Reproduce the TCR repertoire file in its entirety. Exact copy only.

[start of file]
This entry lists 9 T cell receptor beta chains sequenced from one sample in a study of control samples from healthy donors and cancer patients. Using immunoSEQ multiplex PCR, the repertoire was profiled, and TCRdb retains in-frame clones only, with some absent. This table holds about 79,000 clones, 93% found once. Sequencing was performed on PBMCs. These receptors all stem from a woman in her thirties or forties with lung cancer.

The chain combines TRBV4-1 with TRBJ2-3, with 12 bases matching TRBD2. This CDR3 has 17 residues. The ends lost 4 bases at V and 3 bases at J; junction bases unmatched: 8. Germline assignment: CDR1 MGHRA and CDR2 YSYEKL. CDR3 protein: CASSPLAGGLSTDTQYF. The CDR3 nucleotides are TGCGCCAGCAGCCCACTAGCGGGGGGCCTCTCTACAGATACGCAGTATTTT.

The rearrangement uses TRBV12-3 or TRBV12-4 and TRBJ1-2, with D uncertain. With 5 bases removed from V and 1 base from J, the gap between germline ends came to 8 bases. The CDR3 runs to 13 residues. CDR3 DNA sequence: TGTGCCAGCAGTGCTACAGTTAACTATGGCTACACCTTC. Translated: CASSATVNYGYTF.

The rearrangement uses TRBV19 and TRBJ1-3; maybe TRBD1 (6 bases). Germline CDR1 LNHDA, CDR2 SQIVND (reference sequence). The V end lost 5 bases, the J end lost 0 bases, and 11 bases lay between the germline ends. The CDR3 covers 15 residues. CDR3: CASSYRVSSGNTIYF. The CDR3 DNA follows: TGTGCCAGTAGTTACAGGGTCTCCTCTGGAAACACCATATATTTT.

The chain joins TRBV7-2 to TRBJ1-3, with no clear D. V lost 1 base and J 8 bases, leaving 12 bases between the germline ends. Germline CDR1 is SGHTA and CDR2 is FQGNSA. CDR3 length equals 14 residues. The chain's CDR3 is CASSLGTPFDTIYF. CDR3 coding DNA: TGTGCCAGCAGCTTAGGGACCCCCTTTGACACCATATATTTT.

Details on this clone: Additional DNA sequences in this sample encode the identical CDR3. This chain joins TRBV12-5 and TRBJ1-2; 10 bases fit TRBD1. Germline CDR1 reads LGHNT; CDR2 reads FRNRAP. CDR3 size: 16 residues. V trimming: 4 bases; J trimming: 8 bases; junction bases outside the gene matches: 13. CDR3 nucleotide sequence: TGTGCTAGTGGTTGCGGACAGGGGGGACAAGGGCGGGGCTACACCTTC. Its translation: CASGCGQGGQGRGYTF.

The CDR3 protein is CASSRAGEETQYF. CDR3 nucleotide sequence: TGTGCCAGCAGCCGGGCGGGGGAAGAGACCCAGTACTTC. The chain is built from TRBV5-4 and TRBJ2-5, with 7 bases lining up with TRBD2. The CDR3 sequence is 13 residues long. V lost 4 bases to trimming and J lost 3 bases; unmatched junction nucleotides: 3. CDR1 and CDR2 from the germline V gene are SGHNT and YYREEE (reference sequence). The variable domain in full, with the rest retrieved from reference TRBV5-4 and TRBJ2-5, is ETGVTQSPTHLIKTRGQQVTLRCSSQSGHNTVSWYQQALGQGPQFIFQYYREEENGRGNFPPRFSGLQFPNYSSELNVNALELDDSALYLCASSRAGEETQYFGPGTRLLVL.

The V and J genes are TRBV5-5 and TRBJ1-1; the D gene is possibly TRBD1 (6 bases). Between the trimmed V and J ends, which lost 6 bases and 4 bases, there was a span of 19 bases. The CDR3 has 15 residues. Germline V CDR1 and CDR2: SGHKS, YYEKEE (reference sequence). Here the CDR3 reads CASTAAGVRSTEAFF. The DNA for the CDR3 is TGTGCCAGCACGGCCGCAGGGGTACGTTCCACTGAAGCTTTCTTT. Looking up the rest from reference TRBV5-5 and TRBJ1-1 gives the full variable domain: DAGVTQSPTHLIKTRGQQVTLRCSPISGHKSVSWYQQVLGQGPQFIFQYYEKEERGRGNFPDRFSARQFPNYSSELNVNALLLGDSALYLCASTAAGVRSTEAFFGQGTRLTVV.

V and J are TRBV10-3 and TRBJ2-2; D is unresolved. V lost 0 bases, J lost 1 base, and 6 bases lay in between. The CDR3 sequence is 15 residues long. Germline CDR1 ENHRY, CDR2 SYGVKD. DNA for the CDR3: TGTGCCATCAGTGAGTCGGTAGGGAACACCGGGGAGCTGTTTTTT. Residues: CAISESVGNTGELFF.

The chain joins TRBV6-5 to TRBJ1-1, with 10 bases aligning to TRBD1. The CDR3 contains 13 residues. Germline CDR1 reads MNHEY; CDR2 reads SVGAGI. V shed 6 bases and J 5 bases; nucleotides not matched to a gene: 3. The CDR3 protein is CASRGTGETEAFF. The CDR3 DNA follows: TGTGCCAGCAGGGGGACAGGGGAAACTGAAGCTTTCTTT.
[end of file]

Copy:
This entry lists 9 T cell receptor beta chains sequenced from one sample in a study of control samples from healthy donors and cancer patients. Using immunoSEQ multiplex PCR, the repertoire was profiled, and TCRdb retains in-frame clones only, with some absent. This table holds about 79,000 clones, 93% found once. Sequencing was performed on PBMCs. These receptors all stem from a woman in her thirties or forties with lung cancer.

The chain combines TRBV4-1 with TRBJ2-3, with 12 bases matching TRBD2. This CDR3 has 17 residues. The ends lost 4 bases at V and 3 bases at J; junction bases unmatched: 8. Germline assignment: CDR1 MGHRA and CDR2 YSYEKL. CDR3 protein: CASSPLAGGLSTDTQYF. The CDR3 nucleotides are TGCGCCAGCAGCCCACTAGCGGGGGGCCTCTCTACAGATACGCAGTATTTT.

The rearrangement uses TRBV12-3 or TRBV12-4 and TRBJ1-2, with D uncertain. With 5 bases removed from V and 1 base from J, the gap between germline ends came to 8 bases. The CDR3 runs to 13 residues. CDR3 DNA sequence: TGTGCCAGCAGTGCTACAGTTAACTATGGCTACACCTTC. Translated: CASSATVNYGYTF.

The rearrangement uses TRBV19 and TRBJ1-3; maybe TRBD1 (6 bases). Germline CDR1 LNHDA, CDR2 SQIVND (reference sequence). The V end lost 5 bases, the J end lost 0 bases, and 11 bases lay between the germline ends. The CDR3 covers 15 residues. CDR3: CASSYRVSSGNTIYF. The CDR3 DNA follows: TGTGCCAGTAGTTACAGGGTCTCCTCTGGAAACACCATATATTTT.

The chain joins TRBV7-2 to TRBJ1-3, with no clear D. V lost 1 base and J 8 bases, leaving 12 bases between the germline ends. Germline CDR1 is SGHTA and CDR2 is FQGNSA. CDR3 length equals 14 residues. The chain's CDR3 is CASSLGTPFDTIYF. CDR3 coding DNA: TGTGCCAGCAGCTTAGGGACCCCCTTTGACACCATATATTTT.

Details on this clone: Additional DNA sequences in this sample encode the identical CDR3. This chain joins TRBV12-5 and TRBJ1-2; 10 bases fit TRBD1. Germline CDR1 reads LGHNT; CDR2 reads FRNRAP. CDR3 size: 16 residues. V trimming: 4 bases; J trimming: 8 bases; junction bases outside the gene matches: 13. CDR3 nucleotide sequence: TGTGCTAGTGGTTGCGGACAGGGGGGACAAGGGCGGGGCTACACCTTC. Its translation: CASGCGQGGQGRGYTF.

The CDR3 protein is CASSRAGEETQYF. CDR3 nucleotide sequence: TGTGCCAGCAGCCGGGCGGGGGAAGAGACCCAGTACTTC. The chain is built from TRBV5-4 and TRBJ2-5, with 7 bases lining up with TRBD2. The CDR3 sequence is 13 residues long. V lost 4 bases to trimming and J lost 3 bases; unmatched junction nucleotides: 3. CDR1 and CDR2 from the germline V gene are SGHNT and YYREEE (reference sequence). The variable domain in full, with the rest retrieved from reference TRBV5-4 and TRBJ2-5, is ETGVTQSPTHLIKTRGQQVTLRCSSQSGHNTVSWYQQALGQGPQFIFQYYREEENGRGNFPPRFSGLQFPNYSSELNVNALELDDSALYLCASSRAGEETQYFGPGTRLLVL.

The V and J genes are TRBV5-5 and TRBJ1-1; the D gene is possibly TRBD1 (6 bases). Between the trimmed V and J ends, which lost 6 bases and 4 bases, there was a span of 19 bases. The CDR3 has 15 residues. Germline V CDR1 and CDR2: SGHKS, YYEKEE (reference sequence). Here the CDR3 reads CASTAAGVRSTEAFF. The DNA for the CDR3 is TGTGCCAGCACGGCCGCAGGGGTACGTTCCACTGAAGCTTTCTTT. Looking up the rest from reference TRBV5-5 and TRBJ1-1 gives the full variable domain: DAGVTQSPTHLIKTRGQQVTLRCSPISGHKSVSWYQQVLGQGPQFIFQYYEKEERGRGNFPDRFSARQFPNYSSELNVNALLLGDSALYLCASTAAGVRSTEAFFGQGTRLTVV.

V and J are TRBV10-3 and TRBJ2-2; D is unresolved. V lost 0 bases, J lost 1 base, and 6 bases lay in between. The CDR3 sequence is 15 residues long. Germline CDR1 ENHRY, CDR2 SYGVKD. DNA for the CDR3: TGTGCCATCAGTGAGTCGGTAGGGAACACCGGGGAGCTGTTTTTT. Residues: CAISESVGNTGELFF.

The chain joins TRBV6-5 to TRBJ1-1, with 10 bases aligning to TRBD1. The CDR3 contains 13 residues. Germline CDR1 reads MNHEY; CDR2 reads SVGAGI. V shed 6 bases and J 5 bases; nucleotides not matched to a gene: 3. The CDR3 protein is CASRGTGETEAFF. The CDR3 DNA follows: TGTGCCAGCAGGGGGACAGGGGAAACTGAAGCTTTCTTT.